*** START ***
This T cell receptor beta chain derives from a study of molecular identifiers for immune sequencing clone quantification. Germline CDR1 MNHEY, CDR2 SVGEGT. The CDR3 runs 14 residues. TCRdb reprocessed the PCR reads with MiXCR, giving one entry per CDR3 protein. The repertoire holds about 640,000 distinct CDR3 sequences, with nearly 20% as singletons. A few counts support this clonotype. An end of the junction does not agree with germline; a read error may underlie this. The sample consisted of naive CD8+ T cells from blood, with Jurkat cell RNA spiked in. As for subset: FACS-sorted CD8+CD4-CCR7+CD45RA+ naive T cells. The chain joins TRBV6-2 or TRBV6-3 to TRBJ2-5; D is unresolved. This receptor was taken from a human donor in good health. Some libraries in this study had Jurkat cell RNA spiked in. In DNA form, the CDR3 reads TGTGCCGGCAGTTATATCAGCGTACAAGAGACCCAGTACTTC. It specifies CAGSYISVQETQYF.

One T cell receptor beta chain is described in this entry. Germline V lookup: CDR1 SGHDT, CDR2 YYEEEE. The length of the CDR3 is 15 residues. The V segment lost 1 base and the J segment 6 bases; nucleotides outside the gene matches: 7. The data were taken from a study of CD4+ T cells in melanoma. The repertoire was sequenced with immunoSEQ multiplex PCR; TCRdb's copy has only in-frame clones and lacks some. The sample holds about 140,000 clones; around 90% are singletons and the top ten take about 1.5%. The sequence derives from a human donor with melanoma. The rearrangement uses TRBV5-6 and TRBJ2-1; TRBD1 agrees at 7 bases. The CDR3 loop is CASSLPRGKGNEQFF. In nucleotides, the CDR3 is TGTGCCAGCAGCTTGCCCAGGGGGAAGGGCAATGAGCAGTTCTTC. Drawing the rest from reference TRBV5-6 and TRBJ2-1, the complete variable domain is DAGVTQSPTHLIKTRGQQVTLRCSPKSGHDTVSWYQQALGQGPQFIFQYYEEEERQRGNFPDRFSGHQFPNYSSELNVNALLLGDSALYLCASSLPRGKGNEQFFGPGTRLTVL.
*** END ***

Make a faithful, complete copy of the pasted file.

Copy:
This T cell receptor beta chain derives from a study of molecular identifiers for immune sequencing clone quantification. Germline CDR1 MNHEY, CDR2 SVGEGT. The CDR3 runs 14 residues. TCRdb reprocessed the PCR reads with MiXCR, giving one entry per CDR3 protein. The repertoire holds about 640,000 distinct CDR3 sequences, with nearly 20% as singletons. A few counts support this clonotype. An end of the junction does not agree with germline; a read error may underlie this. The sample consisted of naive CD8+ T cells from blood, with Jurkat cell RNA spiked in. As for subset: FACS-sorted CD8+CD4-CCR7+CD45RA+ naive T cells. The chain joins TRBV6-2 or TRBV6-3 to TRBJ2-5; D is unresolved. This receptor was taken from a human donor in good health. Some libraries in this study had Jurkat cell RNA spiked in. In DNA form, the CDR3 reads TGTGCCGGCAGTTATATCAGCGTACAAGAGACCCAGTACTTC. It specifies CAGSYISVQETQYF.

One T cell receptor beta chain is described in this entry. Germline V lookup: CDR1 SGHDT, CDR2 YYEEEE. The length of the CDR3 is 15 residues. The V segment lost 1 base and the J segment 6 bases; nucleotides outside the gene matches: 7. The data were taken from a study of CD4+ T cells in melanoma. The repertoire was sequenced with immunoSEQ multiplex PCR; TCRdb's copy has only in-frame clones and lacks some. The sample holds about 140,000 clones; around 90% are singletons and the top ten take about 1.5%. The sequence derives from a human donor with melanoma. The rearrangement uses TRBV5-6 and TRBJ2-1; TRBD1 agrees at 7 bases. The CDR3 loop is CASSLPRGKGNEQFF. In nucleotides, the CDR3 is TGTGCCAGCAGCTTGCCCAGGGGGAAGGGCAATGAGCAGTTCTTC. Drawing the rest from reference TRBV5-6 and TRBJ2-1, the complete variable domain is DAGVTQSPTHLIKTRGQQVTLRCSPKSGHDTVSWYQQALGQGPQFIFQYYEEEERQRGNFPDRFSGHQFPNYSSELNVNALLLGDSALYLCASSLPRGKGNEQFFGPGTRLTVL.